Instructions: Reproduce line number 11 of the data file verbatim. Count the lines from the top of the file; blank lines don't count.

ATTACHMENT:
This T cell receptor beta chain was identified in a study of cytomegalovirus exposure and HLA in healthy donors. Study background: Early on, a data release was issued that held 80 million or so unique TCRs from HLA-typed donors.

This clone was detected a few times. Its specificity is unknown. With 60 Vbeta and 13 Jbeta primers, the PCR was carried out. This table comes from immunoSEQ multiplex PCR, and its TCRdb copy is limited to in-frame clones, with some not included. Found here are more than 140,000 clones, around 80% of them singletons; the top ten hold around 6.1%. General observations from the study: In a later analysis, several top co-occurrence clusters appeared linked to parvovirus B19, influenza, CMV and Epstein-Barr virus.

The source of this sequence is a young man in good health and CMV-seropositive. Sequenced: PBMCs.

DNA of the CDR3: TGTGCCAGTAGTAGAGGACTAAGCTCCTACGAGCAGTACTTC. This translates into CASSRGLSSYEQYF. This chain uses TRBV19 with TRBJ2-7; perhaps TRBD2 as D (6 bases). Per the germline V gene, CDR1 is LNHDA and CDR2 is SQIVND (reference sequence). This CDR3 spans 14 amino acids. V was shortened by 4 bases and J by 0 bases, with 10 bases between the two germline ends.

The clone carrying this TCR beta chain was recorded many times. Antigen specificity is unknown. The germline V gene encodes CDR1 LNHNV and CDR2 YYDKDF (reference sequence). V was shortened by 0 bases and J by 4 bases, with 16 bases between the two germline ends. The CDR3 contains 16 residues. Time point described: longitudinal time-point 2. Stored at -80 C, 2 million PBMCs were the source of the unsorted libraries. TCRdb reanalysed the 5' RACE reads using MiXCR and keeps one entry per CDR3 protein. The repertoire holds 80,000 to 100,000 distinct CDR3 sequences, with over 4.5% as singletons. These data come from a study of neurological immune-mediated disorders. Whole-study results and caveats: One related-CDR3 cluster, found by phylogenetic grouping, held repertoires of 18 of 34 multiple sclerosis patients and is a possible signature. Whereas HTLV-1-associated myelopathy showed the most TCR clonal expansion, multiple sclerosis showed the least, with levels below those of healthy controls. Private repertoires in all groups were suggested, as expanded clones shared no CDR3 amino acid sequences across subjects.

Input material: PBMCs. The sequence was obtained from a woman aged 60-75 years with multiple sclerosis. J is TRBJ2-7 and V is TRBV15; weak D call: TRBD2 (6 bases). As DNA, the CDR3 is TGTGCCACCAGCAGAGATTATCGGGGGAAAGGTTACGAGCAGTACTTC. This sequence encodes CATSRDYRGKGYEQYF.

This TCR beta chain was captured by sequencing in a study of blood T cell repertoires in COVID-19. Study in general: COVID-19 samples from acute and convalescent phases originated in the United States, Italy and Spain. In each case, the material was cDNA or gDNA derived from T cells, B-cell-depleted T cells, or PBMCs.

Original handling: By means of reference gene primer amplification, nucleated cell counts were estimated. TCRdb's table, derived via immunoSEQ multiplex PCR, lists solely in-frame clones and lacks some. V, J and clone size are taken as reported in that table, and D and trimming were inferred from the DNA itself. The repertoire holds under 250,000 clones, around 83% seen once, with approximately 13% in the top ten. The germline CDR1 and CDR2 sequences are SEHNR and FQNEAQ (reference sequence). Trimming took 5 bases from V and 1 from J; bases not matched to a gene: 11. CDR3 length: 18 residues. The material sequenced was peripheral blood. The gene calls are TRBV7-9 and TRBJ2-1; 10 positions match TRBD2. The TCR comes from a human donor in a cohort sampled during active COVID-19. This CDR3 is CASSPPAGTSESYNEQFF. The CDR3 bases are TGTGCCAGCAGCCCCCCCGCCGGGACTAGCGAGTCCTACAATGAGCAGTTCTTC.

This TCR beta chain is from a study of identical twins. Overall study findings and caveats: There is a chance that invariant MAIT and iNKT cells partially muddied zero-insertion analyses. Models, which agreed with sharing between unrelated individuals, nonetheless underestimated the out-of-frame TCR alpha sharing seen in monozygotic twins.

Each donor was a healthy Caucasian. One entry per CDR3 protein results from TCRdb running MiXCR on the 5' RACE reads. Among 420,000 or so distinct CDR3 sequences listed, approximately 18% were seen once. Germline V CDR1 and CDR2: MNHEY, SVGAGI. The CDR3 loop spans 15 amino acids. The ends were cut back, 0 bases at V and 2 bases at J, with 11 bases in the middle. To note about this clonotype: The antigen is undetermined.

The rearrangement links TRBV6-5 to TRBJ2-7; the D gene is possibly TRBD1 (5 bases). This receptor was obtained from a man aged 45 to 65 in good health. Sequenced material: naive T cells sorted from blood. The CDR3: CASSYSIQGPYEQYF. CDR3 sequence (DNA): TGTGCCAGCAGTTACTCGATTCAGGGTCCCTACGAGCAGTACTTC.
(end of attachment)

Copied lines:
The rearrangement links TRBV6-5 to TRBJ2-7; the D gene is possibly TRBD1 (5 bases). This receptor was obtained from a man aged 45 to 65 in good health. Sequenced material: naive T cells sorted from blood. The CDR3: CASSYSIQGPYEQYF. CDR3 sequence (DNA): TGTGCCAGCAGTTACTCGATTCAGGGTCCCTACGAGCAGTACTTC.